“On a hot day the place is packed with picknickers here,” she says. From here, and to our right, we have a good view of the pier, which was built in the last century after the boats just “kept getting bigger” and were no longer able to reach the quay. So, with the backing of the town’s great and good, in 1881, the mayor proudly declared opened Hythe Pier, which stretches 700 yards from the centre of town into the deep water channel of Southampton Water, making it the seventh longest pier in the country. The railway was opened in 1923, using electricity that the company generated itself, selling the excess to the businesses in the High Street.

The catamaran Great Expectations is the usual vessel for the ferry, and this is backed up when necessary by Hotspur IV, who is something of a vintage lady herself, dating back to 1946, although she did get an overhaul and new engines in 1968.

One of a series of Hotspurs used on the crossing, the first being a paddle steamer in the last century, she was named after Sir Henry Percy, the first Earl of Northumberland, a direct ancestor of James Percy, who acquired the ferry company in1887. The Percy family firm, General Estates Company, still has a presence in the town.

Overlooking the water to our left is an unassuming pink house, which Sarah tells us is owned by the Cockerell family and where the hovercraft inventor Sir Christopher Cockerell, ended his days in 1999, aged 88.

Other famous names connected with the town include T E Lawrence, of Arabia fame, who lived here for three years, working at the British Power Boats Factory with the dashing figure of Hubert Scott-Paine on designing and racing the power boats that were to become rescue vehicles for crashed airmen in the Second World War. Indeed, aircraft feature quite strongly in the recent history of the area, Sarah tells us as we walk to the other side of the pier, with the wartime Spitfires first being rolled out at nearby Woolston, and Hythe becoming an important maintenance base for the BOAC flying boats, until their demise in the 1950s.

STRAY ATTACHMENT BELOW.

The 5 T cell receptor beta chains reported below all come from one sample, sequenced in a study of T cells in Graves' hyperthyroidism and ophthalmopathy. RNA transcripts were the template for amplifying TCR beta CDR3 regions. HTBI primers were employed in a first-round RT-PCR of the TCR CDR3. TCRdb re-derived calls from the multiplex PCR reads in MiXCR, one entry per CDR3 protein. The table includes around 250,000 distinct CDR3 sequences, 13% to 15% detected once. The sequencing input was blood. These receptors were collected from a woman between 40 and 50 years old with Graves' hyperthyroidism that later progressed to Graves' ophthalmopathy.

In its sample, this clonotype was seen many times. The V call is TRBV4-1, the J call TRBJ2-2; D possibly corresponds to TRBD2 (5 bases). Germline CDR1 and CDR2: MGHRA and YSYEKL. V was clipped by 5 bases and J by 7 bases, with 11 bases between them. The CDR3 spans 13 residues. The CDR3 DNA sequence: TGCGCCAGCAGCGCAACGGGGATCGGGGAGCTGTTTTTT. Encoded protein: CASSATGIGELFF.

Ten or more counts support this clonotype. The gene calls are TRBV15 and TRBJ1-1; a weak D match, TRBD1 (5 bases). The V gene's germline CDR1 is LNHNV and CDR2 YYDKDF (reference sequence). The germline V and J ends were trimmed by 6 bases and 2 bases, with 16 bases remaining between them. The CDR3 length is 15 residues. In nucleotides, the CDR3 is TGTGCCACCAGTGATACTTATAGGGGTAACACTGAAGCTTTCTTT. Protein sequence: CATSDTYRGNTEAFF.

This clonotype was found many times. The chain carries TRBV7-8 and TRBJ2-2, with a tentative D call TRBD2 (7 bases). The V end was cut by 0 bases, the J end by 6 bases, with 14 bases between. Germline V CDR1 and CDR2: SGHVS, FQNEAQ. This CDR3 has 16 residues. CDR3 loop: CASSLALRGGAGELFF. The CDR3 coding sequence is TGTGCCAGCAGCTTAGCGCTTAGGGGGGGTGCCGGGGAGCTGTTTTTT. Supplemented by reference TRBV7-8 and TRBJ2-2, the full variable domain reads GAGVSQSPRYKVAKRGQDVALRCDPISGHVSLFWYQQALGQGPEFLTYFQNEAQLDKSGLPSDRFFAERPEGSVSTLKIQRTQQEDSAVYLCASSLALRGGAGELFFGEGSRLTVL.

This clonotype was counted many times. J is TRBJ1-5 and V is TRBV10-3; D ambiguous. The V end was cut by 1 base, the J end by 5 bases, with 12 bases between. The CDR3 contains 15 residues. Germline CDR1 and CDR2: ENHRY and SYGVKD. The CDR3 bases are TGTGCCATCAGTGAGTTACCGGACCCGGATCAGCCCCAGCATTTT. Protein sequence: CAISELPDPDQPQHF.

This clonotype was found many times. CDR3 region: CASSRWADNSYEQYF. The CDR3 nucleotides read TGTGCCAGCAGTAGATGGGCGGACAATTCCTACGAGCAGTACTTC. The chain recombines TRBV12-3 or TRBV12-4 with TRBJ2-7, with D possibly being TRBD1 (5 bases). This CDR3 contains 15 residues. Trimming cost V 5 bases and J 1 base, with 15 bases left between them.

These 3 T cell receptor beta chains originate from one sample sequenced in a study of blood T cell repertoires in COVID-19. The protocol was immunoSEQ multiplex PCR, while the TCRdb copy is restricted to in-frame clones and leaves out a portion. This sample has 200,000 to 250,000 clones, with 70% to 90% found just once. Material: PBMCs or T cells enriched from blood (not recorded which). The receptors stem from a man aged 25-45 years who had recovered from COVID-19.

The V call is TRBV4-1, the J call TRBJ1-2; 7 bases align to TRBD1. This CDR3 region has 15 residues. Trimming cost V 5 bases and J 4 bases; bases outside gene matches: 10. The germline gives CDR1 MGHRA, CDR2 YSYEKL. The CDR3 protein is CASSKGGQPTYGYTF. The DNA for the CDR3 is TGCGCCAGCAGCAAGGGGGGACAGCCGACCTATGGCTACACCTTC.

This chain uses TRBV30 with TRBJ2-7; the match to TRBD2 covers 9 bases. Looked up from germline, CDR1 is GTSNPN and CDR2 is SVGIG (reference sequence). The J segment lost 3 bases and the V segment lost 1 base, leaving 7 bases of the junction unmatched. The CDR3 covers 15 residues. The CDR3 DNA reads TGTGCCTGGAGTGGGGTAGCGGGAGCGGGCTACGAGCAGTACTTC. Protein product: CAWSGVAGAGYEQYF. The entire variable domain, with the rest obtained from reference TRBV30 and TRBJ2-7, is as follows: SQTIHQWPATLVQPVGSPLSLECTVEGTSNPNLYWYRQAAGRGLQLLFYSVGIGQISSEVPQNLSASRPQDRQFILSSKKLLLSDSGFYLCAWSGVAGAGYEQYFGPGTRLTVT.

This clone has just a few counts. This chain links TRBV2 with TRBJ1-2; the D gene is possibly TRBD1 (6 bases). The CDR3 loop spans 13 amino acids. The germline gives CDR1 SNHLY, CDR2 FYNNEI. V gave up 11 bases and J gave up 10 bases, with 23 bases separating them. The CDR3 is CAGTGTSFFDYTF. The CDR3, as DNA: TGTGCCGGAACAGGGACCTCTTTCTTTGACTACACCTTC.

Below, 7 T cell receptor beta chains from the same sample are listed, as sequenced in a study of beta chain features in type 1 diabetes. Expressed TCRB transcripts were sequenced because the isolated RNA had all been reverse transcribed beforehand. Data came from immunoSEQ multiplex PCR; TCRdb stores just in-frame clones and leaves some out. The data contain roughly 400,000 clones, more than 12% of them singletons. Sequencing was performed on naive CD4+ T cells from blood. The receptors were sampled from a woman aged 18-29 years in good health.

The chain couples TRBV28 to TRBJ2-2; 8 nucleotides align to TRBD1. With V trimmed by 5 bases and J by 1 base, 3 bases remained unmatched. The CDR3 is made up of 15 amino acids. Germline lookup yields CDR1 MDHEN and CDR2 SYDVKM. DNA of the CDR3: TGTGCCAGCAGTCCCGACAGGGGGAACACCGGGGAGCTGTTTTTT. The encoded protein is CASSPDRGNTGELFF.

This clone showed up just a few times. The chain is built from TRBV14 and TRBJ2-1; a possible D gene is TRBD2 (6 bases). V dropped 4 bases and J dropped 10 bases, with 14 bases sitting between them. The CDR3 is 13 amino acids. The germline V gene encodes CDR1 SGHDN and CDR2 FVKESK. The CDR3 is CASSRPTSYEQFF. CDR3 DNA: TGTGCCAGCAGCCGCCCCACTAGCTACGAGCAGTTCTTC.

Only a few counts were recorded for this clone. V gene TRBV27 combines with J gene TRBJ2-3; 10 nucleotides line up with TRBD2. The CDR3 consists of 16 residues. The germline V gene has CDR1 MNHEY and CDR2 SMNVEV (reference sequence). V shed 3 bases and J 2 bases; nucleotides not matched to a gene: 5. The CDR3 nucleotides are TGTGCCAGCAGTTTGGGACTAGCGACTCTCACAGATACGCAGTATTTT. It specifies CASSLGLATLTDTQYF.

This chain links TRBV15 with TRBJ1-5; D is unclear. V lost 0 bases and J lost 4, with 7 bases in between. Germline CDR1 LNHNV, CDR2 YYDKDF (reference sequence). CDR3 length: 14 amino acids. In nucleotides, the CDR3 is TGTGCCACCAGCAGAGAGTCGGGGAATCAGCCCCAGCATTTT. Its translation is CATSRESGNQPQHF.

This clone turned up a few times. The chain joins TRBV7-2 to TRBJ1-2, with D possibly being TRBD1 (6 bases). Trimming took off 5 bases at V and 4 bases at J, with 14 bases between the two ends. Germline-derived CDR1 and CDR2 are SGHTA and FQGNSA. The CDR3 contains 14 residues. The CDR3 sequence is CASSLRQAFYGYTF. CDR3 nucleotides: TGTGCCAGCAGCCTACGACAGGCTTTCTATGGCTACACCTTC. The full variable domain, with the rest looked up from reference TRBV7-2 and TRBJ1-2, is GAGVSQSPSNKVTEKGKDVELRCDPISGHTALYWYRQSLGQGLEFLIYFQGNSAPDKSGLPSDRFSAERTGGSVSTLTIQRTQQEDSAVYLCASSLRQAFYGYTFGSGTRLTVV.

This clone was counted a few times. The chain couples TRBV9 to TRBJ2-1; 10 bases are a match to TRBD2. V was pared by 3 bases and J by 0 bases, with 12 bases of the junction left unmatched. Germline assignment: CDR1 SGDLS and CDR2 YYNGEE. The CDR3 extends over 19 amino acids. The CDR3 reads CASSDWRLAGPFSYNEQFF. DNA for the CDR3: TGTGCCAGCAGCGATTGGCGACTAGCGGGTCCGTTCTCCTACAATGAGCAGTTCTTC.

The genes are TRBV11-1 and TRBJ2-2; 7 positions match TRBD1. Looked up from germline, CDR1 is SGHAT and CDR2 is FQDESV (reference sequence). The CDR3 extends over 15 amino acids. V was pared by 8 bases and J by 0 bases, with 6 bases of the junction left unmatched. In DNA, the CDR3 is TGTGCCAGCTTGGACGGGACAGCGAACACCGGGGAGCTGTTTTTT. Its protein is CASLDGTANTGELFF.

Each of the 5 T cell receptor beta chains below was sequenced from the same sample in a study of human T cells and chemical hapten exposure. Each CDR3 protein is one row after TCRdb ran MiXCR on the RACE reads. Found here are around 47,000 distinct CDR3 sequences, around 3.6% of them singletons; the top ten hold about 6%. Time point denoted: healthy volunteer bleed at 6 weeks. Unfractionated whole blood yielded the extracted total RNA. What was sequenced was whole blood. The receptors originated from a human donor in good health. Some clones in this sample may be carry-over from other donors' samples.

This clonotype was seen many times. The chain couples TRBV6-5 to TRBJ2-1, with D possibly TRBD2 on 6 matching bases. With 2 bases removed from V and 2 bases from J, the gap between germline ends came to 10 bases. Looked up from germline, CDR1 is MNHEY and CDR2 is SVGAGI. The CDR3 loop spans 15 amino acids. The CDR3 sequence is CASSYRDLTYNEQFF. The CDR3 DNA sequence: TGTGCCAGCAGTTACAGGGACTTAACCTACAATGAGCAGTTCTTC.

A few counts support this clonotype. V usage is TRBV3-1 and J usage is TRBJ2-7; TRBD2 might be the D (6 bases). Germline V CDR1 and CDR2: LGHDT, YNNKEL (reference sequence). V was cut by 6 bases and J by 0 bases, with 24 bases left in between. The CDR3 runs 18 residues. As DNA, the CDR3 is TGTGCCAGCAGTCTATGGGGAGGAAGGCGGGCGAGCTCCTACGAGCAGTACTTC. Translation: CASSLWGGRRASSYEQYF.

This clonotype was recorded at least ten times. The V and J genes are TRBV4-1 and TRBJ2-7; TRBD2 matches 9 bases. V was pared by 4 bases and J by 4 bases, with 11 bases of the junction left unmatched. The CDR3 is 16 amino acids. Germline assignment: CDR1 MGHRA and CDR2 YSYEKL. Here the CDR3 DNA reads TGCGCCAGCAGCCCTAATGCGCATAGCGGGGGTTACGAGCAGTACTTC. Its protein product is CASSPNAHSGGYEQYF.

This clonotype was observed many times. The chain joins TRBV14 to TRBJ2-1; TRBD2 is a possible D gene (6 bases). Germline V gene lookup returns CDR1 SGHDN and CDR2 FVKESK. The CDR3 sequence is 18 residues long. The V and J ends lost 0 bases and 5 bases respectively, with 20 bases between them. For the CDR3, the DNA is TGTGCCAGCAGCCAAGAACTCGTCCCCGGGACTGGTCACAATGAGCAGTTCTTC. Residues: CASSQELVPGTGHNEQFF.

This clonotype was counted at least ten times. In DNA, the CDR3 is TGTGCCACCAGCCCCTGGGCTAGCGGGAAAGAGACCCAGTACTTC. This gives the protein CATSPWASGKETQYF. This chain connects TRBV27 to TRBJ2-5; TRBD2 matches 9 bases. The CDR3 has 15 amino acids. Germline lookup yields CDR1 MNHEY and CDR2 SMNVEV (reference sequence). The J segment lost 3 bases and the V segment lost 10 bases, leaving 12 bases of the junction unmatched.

But there’s no getting away from the fact that it is the liners looming over Southampton Water that dominates the past and present of the town. “One of the unique features of this part of the coast, from Swanage to East Sussex, is the double tide,” says Sarah.

This prompts prolonged periods of deep water to facilitate the arrival of the very large ships, which we can see to our left from the pier. This is where the Titanic sailed from on her maiden voyage, and today one of the perks of travelling on the ferry from Hythe, is the chance of a close-up view of the huge ships docked there.

The pier and ferry are not just all about joy rides and pleasure trips, though, as Sath Naidoo, who has been operations manager for White Horse Ferries for the past 15 years, will attest. Given that the journey is made by busy commuters all year round, timings on the train and ferry, which connect with services on the other side, are crucial.

Although they do get winter waves crashing over the top of the boat occasionally, they’ve never had to interrupt the service except for once, in 2003, when a drunken dredger driver (who went to prison for eight months) smashed right through the pier, missing a crowd of people heading home from a football match by mere minutes.

Everyone in the company, which employs from about 25 to 30 people at any one time, from drivers to directors, helped with the building work to restore the pier to its former operative glory as soon as possible. “Yes, we all helped out,” says Sath, which acts as something of a metaphor for the town of Hythe itself. Sitting sidelong to, but not subsumed by Southampton, “Hythe has,” to use Sarah’s words, “kept its heart”; and that’s something worth seeing.

Comments powered by Disqus